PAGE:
Not Married, But Mortgaged
Back in the old days, after a couple was married, they would start to think about buying a home together. Nowadays, however, marriage is not a prerequisite to taking on a mortgage together.
In fact, 72 percent of non-married Millennials say they would purchase a home before getting married, according to a report by WalletJoy, and 38 percent said that they would purchase a home with a partner to whom they were not married. Furthermore, 66 percent of non-married Gen X-ers agreed, as well as 64 percent of non-married Boomers.
Thanks to escalating prices, some millennials have started joining forces with friends to make the leap into homeownership. According to data from the National Association of Realtors, about 4 percent of first-time buyers purchased homes with friends from July 2018 through June 2019 – double the percentage from a year ago.
As these types of deals get more popular, industry professionals warn that these arrangements can be complicated. There are a number of things to consider, such as whose names go on the title, what is the process for collecting and making mortgage payments, and how will maintenance and repairs be handled.
If purchasing a house with someone you’re not married to is in your plan, some distinct factors should be kept in mind.
Qualifying for a mortgage
While your marital status doesn’t make a difference here, you do need to decide whether or not to use all incomes when qualifying for a mortgage.
More income increases your chances of being approved, and you’ll likely be approved for a higher amount when applying together. However, if anyone has a significantly lower credit score or a considerably higher level of debt, that may not be the best plan. Those elements could negatively impact your chances of getting approved and getting the best interest rate.
Dealing with the deed
Legally, ownership of the home isn’t determined by who’s on the mortgage – it’s determined by who’s on the deed. And, there are a few different ways in which you can designate ownership:
· Sole ownership: Only one of you owns the home and that person is the only one financially responsible for it. Consequently, that person is also the only one who can decide to sell it or borrow against it.
· Joint tenancy: Each of you own an equal share of the home and will have to mutually agree to sell or borrow against it.
· Tenants in common: Each person owns a share of the home. Those shares do not have to be equal if, for instance, one person contributes more than the other. Each tenant can decide independently to borrow against their share and, in the event of death, that person’s share is passed to their heirs, rather than the surviving tenant.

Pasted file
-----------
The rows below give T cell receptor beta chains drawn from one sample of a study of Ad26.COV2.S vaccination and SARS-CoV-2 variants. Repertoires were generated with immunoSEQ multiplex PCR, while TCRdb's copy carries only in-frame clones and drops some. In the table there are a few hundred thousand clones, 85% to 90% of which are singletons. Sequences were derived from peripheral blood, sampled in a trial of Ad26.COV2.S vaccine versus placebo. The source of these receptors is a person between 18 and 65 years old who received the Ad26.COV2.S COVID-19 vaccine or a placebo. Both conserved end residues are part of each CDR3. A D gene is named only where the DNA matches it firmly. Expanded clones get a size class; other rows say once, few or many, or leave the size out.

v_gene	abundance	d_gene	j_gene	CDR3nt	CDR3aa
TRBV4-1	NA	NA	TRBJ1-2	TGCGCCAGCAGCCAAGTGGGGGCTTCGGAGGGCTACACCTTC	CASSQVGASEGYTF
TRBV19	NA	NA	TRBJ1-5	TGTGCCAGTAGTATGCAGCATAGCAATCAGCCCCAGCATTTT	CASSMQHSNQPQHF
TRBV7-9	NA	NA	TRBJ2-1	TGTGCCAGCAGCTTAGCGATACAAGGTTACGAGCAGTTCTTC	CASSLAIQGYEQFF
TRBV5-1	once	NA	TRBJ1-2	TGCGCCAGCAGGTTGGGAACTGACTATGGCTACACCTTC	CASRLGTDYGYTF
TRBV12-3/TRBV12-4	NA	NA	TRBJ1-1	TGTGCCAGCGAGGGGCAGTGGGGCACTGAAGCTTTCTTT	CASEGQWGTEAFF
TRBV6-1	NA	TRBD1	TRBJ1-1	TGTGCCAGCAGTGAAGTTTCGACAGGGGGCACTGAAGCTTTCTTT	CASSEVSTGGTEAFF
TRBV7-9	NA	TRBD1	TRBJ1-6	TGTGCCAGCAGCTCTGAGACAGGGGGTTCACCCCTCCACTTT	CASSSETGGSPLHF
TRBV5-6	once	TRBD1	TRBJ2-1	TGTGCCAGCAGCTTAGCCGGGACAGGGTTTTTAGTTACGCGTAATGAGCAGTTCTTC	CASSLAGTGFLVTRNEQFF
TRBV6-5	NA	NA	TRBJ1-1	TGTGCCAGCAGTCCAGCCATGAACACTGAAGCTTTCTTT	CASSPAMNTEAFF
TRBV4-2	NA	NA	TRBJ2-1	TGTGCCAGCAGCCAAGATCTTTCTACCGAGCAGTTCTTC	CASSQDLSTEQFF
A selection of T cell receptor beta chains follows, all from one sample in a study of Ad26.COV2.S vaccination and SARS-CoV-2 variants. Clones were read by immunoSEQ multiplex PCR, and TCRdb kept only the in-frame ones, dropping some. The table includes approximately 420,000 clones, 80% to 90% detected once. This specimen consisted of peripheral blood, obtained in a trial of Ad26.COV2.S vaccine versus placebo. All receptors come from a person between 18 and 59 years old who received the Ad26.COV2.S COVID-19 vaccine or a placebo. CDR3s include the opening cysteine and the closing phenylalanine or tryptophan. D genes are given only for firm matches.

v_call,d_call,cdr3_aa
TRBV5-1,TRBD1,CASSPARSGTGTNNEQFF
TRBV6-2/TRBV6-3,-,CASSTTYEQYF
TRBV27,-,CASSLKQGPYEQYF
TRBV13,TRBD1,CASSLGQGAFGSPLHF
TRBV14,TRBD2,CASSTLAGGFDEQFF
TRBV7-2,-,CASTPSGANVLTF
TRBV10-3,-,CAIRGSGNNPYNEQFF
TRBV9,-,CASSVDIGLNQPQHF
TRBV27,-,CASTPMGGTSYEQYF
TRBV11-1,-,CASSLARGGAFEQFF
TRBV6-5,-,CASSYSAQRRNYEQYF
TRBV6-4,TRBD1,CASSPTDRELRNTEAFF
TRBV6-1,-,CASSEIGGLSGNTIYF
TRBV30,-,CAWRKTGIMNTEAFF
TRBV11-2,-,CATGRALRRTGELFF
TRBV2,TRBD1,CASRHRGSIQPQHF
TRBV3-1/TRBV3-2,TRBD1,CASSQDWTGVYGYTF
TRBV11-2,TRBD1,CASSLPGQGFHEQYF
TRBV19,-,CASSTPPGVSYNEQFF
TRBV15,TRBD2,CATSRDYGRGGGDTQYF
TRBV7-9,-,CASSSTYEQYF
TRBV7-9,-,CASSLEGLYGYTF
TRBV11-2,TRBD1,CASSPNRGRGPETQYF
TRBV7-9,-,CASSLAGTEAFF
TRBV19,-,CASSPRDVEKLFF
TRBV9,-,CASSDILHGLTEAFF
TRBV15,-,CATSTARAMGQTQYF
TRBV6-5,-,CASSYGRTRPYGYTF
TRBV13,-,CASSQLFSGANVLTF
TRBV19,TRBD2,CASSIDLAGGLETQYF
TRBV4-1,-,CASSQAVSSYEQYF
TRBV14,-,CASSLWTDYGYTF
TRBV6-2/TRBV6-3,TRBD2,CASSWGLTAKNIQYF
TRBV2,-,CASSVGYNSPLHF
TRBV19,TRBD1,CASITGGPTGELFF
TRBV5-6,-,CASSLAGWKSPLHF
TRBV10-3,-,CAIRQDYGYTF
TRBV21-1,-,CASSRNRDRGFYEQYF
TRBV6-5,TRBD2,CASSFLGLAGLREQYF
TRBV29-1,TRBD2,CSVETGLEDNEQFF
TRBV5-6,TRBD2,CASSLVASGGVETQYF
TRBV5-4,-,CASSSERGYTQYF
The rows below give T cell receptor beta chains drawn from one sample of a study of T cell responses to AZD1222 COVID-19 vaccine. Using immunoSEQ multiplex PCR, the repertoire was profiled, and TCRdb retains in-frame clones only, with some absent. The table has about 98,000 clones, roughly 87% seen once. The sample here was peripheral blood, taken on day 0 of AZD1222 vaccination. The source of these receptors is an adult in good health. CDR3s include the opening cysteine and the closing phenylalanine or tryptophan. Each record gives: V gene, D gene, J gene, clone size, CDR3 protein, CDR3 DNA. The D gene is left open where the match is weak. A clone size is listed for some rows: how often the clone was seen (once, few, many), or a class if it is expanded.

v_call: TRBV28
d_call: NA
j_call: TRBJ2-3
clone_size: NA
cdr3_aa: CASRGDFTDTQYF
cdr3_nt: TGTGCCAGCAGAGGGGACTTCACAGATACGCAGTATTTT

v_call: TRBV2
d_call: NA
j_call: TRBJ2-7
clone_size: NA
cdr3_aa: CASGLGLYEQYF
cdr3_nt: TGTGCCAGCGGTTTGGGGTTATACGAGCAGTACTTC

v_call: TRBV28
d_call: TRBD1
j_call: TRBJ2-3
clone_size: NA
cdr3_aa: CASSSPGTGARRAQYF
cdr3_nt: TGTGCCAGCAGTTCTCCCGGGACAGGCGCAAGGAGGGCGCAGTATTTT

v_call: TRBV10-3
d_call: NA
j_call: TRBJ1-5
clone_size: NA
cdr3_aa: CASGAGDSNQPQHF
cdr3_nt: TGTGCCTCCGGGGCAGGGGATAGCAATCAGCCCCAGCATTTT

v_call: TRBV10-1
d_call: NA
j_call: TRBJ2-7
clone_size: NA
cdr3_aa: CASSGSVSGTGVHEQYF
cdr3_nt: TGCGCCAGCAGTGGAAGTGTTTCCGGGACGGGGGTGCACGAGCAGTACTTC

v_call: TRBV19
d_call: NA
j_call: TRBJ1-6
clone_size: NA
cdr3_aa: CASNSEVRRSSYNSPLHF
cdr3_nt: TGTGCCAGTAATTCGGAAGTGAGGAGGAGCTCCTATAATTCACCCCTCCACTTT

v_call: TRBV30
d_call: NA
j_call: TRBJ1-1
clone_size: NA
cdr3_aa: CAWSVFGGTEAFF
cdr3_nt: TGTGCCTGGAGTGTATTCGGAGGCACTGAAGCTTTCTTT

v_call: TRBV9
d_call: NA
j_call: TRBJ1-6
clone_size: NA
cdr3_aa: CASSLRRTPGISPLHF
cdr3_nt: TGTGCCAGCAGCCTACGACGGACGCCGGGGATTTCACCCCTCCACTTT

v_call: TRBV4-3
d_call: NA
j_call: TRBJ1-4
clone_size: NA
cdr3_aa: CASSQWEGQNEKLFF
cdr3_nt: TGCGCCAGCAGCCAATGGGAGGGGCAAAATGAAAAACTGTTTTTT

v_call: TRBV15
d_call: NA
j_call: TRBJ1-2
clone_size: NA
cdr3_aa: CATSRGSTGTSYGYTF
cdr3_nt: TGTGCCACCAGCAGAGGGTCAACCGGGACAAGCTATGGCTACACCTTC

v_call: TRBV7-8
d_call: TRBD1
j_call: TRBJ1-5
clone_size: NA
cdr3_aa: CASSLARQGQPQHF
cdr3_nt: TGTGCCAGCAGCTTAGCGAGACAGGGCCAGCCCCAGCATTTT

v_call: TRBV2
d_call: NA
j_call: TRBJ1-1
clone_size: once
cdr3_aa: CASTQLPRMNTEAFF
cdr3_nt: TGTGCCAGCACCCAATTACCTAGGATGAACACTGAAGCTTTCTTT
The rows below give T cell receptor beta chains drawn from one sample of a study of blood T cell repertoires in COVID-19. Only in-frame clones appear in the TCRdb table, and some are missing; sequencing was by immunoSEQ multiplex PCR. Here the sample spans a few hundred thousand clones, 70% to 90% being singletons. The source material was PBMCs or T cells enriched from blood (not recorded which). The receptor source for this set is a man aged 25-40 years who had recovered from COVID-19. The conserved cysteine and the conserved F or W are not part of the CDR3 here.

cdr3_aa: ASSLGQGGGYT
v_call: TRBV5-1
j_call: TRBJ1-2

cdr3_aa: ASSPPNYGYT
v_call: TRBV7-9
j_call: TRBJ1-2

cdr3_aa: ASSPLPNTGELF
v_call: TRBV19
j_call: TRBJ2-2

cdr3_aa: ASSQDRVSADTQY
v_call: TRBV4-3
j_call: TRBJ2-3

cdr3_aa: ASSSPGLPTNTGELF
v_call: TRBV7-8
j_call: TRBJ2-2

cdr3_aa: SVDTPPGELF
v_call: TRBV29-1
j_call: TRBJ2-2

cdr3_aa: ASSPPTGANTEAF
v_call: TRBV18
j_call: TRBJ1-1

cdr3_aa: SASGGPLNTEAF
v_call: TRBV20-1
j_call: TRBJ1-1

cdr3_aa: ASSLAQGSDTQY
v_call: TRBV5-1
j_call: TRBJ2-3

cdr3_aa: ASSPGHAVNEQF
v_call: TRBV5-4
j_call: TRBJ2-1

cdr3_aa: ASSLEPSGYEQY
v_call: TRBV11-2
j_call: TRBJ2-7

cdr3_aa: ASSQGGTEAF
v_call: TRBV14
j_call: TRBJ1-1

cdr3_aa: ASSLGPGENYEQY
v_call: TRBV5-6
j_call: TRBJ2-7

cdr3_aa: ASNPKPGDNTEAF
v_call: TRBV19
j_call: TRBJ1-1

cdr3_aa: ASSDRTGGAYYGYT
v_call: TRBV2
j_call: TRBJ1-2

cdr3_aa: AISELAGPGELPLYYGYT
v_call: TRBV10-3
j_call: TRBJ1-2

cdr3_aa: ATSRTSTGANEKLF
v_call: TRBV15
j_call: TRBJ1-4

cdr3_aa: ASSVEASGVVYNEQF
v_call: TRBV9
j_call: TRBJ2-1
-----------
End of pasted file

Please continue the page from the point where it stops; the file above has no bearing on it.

Navigating the tax consequences
There are tax complications to keep in mind as well. The IRS currently allows married couples to deduct the interest on up to $750,000 in mortgage debt (or $375,000 each if you’re married and filing separately).
However, if you’re unmarried and own a home together, only one of you can take the deduction. This is another detail that should be worked out in advance in order to avoid a stressful conversation at tax time.
Creating a cohabitation agreement
Even if you are a couple who intends to marry eventually, it’s in everyone’s best interest to draw up a cohabitation agreement. Though no one likes to talk about it, sometimes relationships deteriorate. Making some financial decisions at the start, before emotions are involved, is smart.
An experienced, local Realtor can help you tackle the profusion of information and choices that go hand-in-hand with buying or selling. The number one independent real estate firm in Colorado Springs, The Platinum Group, Realtors provides expert advice from trustworthy professionals and helps ensure the process is less daunting and more positive.
With over 80 percent of their business coming from referrals, The Platinum Group, Realtors deliver top quality customer service the utmost honesty, integrity, and attention.
For a no-obligation consultation, call today: 719-536-4326 or visit PlatinumHomesSales.com.